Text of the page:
ECtHR judge ponders on EU/ECtHR dogfight, and recent trends of timidity in the ECtHR

6 October 2015 by

david_thor_bjorgvinssonA Political Decision Disguised as Legal Argument: Opinion of CJEU 2/13 – and other things

Over the summer an interesting article was published by Graham Butler, on his interview with David Thor Björgvinsson, former Icelandic judge in the European Court of Human Rights – see here.

One subject was the CJEU’s refusal to permit accession by the EU to the ECtHR (see my post here) – despite the EU’s commitment to accede via Article 6 of the Lisbon Treaty, in December 2009. A Draft Agreement on Accession was concluded in April 2013, but it required the obtaining of an opinion from the CJEU on whether the Agreement was compatible with the EU Treaties – to which the CJEU gave a dusty answer in December 2014.

The draft Accession Agreement

The ECtHR has full jurisdiction over all states who are members of the Council of Europe, but not in respect of the EU itself, and, as I previously pointed out here, there are some pretty sensitive Article 6 issues when it comes to look at how the EU Commission comes to handle competition cases and the CJEU looks at its own standing rules. The Accession Agreement sought to resolve this, by giving last word to Strasbourg, but compelling the parties to go to the CJEU first. Details in my previous post, but for various reasons, the CJEU thought that the Agreement was unlawful at EU law.

Judge Björgvinsson (of course from a non-EU country) gave his reaction to the CJEU opinion

From a strictly legal point of view, this is not something you could necessarily have predicted. However, from a political point of view, I was not very surprised.


it was actually a political decision disguised in legal argument

He recalled a CJEU judge explaining to an assembled group why the CJEU in Luxembourg did not really need the European Court of Human Rights in Strasbourg, and that when it comes to defining human rights standards within the European Union in the future, the European Court of Human Rights would be marginalised.

He and his interviewer mused on whether the effect of delaying accession might give the opportunity of the CJEU to strengthen its case law on the fundamental rights laid down in the EU Charter (very similar to the ECHR, but developing case law fast at the moment). This in time might lead to a marginalisation of ECtHR case law within the EU.

That of course would not directly affect all the non-EU members of the Council of Europe for whom Strasbourg will still provide the case law. It may be difficult politically to save accession in the short term, and the judge made reference to some resentment shown by those who had thought that the draft Accession Agreement had already made over-many concessions to the EU in its negotiations. As the judge put it, in any further negotiations, such parties might be inclined to say that the EU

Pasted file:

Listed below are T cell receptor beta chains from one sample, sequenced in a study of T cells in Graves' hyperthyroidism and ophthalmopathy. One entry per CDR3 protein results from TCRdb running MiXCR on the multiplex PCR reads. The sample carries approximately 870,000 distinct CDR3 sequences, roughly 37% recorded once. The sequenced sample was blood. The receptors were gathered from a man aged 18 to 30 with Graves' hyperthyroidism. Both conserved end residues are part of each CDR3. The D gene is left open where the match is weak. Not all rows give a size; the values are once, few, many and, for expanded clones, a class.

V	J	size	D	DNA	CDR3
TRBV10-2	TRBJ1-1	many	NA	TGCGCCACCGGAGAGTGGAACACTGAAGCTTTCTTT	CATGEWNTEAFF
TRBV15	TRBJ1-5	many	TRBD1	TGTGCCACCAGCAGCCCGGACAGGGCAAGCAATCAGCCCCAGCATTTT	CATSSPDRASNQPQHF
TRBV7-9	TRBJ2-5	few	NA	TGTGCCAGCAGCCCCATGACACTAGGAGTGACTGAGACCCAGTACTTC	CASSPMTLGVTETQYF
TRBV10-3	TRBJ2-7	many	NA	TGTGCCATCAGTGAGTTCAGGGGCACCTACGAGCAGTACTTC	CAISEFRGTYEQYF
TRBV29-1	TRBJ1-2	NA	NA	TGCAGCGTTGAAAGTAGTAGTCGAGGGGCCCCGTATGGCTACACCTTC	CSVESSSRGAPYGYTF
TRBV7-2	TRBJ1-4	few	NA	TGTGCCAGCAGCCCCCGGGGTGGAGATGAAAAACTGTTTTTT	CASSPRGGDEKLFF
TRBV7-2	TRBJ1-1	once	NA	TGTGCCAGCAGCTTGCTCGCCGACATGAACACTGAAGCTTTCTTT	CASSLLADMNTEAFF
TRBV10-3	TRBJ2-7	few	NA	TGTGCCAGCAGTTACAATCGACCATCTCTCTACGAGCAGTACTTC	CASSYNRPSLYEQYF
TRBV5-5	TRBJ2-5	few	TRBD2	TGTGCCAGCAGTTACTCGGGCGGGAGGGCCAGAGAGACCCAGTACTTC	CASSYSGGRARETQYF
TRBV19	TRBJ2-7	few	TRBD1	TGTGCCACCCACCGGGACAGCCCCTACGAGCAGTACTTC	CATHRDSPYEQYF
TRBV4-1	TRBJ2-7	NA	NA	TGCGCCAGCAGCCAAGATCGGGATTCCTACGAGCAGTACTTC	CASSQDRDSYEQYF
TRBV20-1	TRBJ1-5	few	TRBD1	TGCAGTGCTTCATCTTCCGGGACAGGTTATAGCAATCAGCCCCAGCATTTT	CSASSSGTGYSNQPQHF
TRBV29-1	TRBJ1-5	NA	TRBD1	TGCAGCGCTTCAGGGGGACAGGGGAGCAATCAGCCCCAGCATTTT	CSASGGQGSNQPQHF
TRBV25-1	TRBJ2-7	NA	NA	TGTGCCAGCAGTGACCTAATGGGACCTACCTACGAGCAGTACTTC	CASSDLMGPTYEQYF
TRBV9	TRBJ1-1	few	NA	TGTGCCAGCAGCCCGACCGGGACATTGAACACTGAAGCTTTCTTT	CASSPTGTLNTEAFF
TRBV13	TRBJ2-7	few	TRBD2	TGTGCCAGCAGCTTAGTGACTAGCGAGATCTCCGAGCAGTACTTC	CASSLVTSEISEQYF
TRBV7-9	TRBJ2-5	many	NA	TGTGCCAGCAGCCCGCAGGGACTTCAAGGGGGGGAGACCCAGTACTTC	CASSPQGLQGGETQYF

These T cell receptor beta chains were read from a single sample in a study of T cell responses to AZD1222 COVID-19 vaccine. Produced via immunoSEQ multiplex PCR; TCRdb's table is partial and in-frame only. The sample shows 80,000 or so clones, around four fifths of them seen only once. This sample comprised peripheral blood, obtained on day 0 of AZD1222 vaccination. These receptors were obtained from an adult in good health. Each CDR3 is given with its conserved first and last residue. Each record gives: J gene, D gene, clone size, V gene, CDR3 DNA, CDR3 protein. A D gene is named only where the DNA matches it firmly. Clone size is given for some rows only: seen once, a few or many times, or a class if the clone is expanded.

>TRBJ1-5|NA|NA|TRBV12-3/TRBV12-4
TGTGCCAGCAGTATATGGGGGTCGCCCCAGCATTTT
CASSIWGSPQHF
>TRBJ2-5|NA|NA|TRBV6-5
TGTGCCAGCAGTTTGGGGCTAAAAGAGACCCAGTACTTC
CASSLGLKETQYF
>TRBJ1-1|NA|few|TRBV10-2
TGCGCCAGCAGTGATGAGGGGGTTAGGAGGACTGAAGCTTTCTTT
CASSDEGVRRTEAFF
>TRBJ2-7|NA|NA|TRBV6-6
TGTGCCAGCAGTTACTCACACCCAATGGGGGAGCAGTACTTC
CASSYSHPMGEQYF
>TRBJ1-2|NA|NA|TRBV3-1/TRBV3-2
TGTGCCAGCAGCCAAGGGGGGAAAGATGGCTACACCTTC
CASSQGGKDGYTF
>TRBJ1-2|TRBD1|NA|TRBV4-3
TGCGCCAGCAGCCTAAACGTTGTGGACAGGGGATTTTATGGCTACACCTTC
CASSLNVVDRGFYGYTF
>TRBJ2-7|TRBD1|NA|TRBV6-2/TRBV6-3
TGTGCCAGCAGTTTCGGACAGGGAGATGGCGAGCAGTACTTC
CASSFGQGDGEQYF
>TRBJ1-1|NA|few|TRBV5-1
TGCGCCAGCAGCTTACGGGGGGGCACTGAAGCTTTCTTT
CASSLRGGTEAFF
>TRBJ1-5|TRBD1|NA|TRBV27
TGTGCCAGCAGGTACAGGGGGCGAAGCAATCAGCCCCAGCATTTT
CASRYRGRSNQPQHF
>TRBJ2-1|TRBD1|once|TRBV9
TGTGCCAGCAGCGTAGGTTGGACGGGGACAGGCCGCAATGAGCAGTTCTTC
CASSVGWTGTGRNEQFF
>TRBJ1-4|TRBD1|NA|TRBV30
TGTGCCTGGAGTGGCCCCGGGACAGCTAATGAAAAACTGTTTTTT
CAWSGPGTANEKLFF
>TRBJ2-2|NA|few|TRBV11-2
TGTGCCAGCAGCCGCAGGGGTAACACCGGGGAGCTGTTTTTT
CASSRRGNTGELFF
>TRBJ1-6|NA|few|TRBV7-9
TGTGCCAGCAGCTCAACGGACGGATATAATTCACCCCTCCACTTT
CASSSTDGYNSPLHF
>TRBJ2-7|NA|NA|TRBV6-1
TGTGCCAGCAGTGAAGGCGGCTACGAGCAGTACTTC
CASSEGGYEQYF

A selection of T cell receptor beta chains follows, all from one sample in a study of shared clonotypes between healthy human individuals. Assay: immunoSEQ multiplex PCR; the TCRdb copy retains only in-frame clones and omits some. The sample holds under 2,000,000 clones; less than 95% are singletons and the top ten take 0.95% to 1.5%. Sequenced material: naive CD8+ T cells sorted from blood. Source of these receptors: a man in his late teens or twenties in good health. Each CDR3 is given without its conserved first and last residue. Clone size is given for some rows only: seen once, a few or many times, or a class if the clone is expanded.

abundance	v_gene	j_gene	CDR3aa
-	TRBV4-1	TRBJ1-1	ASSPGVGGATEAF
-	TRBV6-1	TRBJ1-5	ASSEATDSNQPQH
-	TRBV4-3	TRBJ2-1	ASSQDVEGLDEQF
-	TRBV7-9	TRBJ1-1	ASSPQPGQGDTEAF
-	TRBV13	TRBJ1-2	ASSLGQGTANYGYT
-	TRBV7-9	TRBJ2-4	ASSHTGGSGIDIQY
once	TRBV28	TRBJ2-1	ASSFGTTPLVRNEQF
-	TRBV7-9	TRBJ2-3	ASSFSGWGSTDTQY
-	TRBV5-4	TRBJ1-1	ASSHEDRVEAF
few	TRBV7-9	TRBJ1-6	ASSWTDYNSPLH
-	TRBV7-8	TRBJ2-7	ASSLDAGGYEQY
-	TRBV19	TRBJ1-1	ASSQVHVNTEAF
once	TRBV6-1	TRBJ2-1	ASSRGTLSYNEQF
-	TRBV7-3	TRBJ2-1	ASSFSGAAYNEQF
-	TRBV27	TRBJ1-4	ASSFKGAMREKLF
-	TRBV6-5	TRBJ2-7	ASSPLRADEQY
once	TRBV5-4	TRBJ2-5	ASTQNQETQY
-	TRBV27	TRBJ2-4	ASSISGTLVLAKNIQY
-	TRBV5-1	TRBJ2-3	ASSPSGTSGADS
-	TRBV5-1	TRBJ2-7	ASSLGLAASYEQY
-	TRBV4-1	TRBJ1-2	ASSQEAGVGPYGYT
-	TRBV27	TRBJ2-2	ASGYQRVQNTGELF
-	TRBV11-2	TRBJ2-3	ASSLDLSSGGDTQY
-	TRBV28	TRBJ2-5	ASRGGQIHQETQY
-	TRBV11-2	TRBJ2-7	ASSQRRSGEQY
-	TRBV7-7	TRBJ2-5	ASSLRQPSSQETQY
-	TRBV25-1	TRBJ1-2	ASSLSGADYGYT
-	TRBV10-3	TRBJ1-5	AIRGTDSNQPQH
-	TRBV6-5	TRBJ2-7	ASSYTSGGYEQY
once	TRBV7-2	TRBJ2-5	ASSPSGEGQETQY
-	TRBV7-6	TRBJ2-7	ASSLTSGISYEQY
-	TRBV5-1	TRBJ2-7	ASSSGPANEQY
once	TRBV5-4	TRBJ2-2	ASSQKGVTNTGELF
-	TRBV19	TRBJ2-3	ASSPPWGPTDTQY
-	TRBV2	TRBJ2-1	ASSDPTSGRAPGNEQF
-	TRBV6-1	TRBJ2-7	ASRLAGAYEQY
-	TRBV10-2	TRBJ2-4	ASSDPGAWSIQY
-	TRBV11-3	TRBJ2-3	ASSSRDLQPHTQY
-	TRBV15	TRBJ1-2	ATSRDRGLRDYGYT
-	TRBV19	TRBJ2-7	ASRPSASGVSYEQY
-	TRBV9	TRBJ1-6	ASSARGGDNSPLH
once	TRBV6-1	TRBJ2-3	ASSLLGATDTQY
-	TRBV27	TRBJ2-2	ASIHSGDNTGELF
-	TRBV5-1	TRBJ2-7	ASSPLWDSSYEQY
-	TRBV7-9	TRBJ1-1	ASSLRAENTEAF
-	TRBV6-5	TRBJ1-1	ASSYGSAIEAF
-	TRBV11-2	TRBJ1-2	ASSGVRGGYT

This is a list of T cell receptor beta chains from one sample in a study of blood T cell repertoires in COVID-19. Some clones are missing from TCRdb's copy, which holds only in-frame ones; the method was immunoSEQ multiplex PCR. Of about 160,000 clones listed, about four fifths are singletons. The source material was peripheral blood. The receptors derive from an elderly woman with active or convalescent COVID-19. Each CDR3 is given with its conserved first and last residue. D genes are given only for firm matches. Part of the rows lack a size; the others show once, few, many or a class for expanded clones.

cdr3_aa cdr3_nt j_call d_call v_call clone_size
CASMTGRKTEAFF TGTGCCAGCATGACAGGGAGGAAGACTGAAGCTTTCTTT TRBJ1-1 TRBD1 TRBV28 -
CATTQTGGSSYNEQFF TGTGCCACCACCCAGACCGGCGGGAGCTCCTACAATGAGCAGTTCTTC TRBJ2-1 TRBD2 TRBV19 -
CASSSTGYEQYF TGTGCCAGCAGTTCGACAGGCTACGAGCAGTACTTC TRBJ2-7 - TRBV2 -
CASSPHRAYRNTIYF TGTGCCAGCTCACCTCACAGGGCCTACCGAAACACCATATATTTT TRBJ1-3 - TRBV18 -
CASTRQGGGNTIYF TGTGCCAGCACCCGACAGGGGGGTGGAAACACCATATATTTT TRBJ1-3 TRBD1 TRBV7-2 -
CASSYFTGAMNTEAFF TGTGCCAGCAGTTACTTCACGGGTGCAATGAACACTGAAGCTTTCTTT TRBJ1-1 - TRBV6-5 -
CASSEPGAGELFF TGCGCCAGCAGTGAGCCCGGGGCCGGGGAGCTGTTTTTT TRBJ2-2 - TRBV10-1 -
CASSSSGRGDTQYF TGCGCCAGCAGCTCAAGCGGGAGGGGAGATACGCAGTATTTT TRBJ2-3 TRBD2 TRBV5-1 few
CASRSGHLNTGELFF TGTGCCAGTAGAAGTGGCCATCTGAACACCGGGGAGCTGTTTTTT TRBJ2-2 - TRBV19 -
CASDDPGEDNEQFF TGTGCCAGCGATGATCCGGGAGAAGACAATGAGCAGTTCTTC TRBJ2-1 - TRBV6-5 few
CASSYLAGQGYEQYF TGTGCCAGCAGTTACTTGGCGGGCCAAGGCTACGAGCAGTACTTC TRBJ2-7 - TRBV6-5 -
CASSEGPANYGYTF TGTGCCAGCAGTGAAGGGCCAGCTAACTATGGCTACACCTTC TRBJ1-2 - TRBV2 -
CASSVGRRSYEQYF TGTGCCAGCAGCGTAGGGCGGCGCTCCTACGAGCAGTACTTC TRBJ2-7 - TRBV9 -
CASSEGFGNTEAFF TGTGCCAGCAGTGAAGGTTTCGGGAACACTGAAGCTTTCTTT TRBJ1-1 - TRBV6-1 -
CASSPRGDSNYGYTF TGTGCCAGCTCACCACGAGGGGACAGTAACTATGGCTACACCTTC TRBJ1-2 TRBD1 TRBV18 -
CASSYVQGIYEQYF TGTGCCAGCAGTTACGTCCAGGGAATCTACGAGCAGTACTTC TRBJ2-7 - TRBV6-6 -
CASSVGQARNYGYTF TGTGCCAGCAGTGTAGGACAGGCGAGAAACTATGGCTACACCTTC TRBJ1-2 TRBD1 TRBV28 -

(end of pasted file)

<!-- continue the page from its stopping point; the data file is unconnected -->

“they are just going to have to follow the Strasbourg rules just like anyone else.

So accession, if not dead, will be dormant for some time.

A reaction – rowing back from the Bosphorus?

A closely related topic is how the ECtHR regards human rights compliance by members states when they are following EU law. The classic case on the interrelationship is Bosphorus, which presumes (until the contrary is shown) that EU protection of human rights would be equivalent or comparable to that required by the Convention. Such a presumption can be rebutted if Strasbourg thinks that a particular protection of Convention rights was “manifestly deficient”.

Our Icelandic judge thought that

many judges may be scratching their heads over this presumption idea

as he plainly is (having been critical of it at the time), but he described it as a practical solution to a potential problem. It

was a friendly gesture by the European Court of Human Rights not to confuse things too much…but now after Opinion 2/13, I think many judges…will be concerned about this inclination…Undoubtedly, some judges..will be very tempted to overturn the Bosphorus.

There may not be a “large U-turn”

but there are ways to move back from it.

So watch out when the 19 ECtHR judges from non-EU countries get their teeth into the next Bosphorus type case.

The Registry

The ECtHR like many courts relies upon its Registry which administrates it and its processes. A few reflections from our judge on its role. It has institutional knowledge

not just with regard to practical matters, but also on technical expertise, and even judicial decision-making.

After observing the lack of legitimacy of the individual bureaucrats, he added that they had

spent most of their professional life within the Court with no meaningful legal experience from the home front. Still these professional bureaucrats command huge influence over judicial decision, and in many cases run the whole show.

Interesting to recall that the UK’s current judge in Strasbourg spent some 30 years of his professional life within, er, the Registry.


The next topic (not unconnected with the previous one) was the changes in judicial attitudes since Judge Björgvinsson came to the Strasbourg Court in 2004

He thought, by way of reaction to cases such as the prisoner voting cases, the Court was itself trying to mitigate the effects of adverse criticism. Quoting a recent paper of his own

the biggest change is that the Court is changing its judicial policy from assertively protecting human rights to becoming more timid

And, tellingly, this is about the survival of an institution.

If you believe the institution in an historical context is doing more good than bad, and it is actually contributing to the protection of human rights, then you will take the view that it is better to have it, rather than having all the Member States, particularly larger ones, leaving the system because they cannot live with it. It is not necessarily conscious in the minds of judges, but this is a trend that I believe I saw there. Maybe I am not reading it correctly, but in my opinion, the Court is being less assertive than it has been in the past.